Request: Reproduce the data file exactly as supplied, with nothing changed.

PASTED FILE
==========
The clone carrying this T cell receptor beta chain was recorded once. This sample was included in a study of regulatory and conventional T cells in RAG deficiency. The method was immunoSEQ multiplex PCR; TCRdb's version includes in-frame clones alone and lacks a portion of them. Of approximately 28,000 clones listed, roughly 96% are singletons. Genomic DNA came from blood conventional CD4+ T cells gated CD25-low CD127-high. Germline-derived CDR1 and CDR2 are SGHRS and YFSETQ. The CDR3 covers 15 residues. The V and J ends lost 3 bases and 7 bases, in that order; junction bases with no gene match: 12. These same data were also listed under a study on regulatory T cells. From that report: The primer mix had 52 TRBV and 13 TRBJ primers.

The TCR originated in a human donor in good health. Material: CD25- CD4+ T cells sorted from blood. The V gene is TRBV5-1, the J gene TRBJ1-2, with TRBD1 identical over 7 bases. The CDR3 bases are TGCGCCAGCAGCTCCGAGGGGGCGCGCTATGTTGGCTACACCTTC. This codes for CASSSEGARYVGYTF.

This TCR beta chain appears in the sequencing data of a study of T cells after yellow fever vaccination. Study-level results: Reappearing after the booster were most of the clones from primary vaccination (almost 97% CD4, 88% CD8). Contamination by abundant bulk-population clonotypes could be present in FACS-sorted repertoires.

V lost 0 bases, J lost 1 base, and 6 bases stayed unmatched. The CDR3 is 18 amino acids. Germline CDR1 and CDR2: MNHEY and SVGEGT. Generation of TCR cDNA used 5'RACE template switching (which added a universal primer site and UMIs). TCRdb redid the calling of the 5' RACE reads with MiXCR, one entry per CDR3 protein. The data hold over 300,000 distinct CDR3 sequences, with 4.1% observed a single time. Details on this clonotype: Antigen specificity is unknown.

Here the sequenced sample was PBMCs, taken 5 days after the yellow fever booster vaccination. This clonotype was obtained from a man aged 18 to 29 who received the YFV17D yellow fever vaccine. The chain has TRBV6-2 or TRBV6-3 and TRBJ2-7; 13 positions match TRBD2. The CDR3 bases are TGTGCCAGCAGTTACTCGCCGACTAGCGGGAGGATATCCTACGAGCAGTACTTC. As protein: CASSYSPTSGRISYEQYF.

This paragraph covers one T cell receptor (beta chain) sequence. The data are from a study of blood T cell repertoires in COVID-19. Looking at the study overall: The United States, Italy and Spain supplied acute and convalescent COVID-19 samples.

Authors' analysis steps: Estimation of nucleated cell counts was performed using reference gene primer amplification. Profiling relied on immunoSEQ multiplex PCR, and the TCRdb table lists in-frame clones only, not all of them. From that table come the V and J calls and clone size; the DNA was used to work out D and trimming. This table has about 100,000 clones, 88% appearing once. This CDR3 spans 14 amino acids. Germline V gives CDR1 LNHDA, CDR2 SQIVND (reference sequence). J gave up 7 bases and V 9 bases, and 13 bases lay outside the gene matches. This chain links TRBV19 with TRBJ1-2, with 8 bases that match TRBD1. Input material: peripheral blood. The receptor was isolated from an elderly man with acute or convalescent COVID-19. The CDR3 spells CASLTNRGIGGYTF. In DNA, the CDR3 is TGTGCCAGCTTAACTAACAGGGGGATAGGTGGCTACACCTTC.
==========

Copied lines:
The clone carrying this T cell receptor beta chain was recorded once. This sample was included in a study of regulatory and conventional T cells in RAG deficiency. The method was immunoSEQ multiplex PCR; TCRdb's version includes in-frame clones alone and lacks a portion of them. Of approximately 28,000 clones listed, roughly 96% are singletons. Genomic DNA came from blood conventional CD4+ T cells gated CD25-low CD127-high. Germline-derived CDR1 and CDR2 are SGHRS and YFSETQ. The CDR3 covers 15 residues. The V and J ends lost 3 bases and 7 bases, in that order; junction bases with no gene match: 12. These same data were also listed under a study on regulatory T cells. From that report: The primer mix had 52 TRBV and 13 TRBJ primers.

The TCR originated in a human donor in good health. Material: CD25- CD4+ T cells sorted from blood. The V gene is TRBV5-1, the J gene TRBJ1-2, with TRBD1 identical over 7 bases. The CDR3 bases are TGCGCCAGCAGCTCCGAGGGGGCGCGCTATGTTGGCTACACCTTC. This codes for CASSSEGARYVGYTF.

This TCR beta chain appears in the sequencing data of a study of T cells after yellow fever vaccination. Study-level results: Reappearing after the booster were most of the clones from primary vaccination (almost 97% CD4, 88% CD8). Contamination by abundant bulk-population clonotypes could be present in FACS-sorted repertoires.

V lost 0 bases, J lost 1 base, and 6 bases stayed unmatched. The CDR3 is 18 amino acids. Germline CDR1 and CDR2: MNHEY and SVGEGT. Generation of TCR cDNA used 5'RACE template switching (which added a universal primer site and UMIs). TCRdb redid the calling of the 5' RACE reads with MiXCR, one entry per CDR3 protein. The data hold over 300,000 distinct CDR3 sequences, with 4.1% observed a single time. Details on this clonotype: Antigen specificity is unknown.

Here the sequenced sample was PBMCs, taken 5 days after the yellow fever booster vaccination. This clonotype was obtained from a man aged 18 to 29 who received the YFV17D yellow fever vaccine. The chain has TRBV6-2 or TRBV6-3 and TRBJ2-7; 13 positions match TRBD2. The CDR3 bases are TGTGCCAGCAGTTACTCGCCGACTAGCGGGAGGATATCCTACGAGCAGTACTTC. As protein: CASSYSPTSGRISYEQYF.

This paragraph covers one T cell receptor (beta chain) sequence. The data are from a study of blood T cell repertoires in COVID-19. Looking at the study overall: The United States, Italy and Spain supplied acute and convalescent COVID-19 samples.

Authors' analysis steps: Estimation of nucleated cell counts was performed using reference gene primer amplification. Profiling relied on immunoSEQ multiplex PCR, and the TCRdb table lists in-frame clones only, not all of them. From that table come the V and J calls and clone size; the DNA was used to work out D and trimming. This table has about 100,000 clones, 88% appearing once. This CDR3 spans 14 amino acids. Germline V gives CDR1 LNHDA, CDR2 SQIVND (reference sequence). J gave up 7 bases and V 9 bases, and 13 bases lay outside the gene matches. This chain links TRBV19 with TRBJ1-2, with 8 bases that match TRBD1. Input material: peripheral blood. The receptor was isolated from an elderly man with acute or convalescent COVID-19. The CDR3 spells CASLTNRGIGGYTF. In DNA, the CDR3 is TGTGCCAGCTTAACTAACAGGGGGATAGGTGGCTACACCTTC.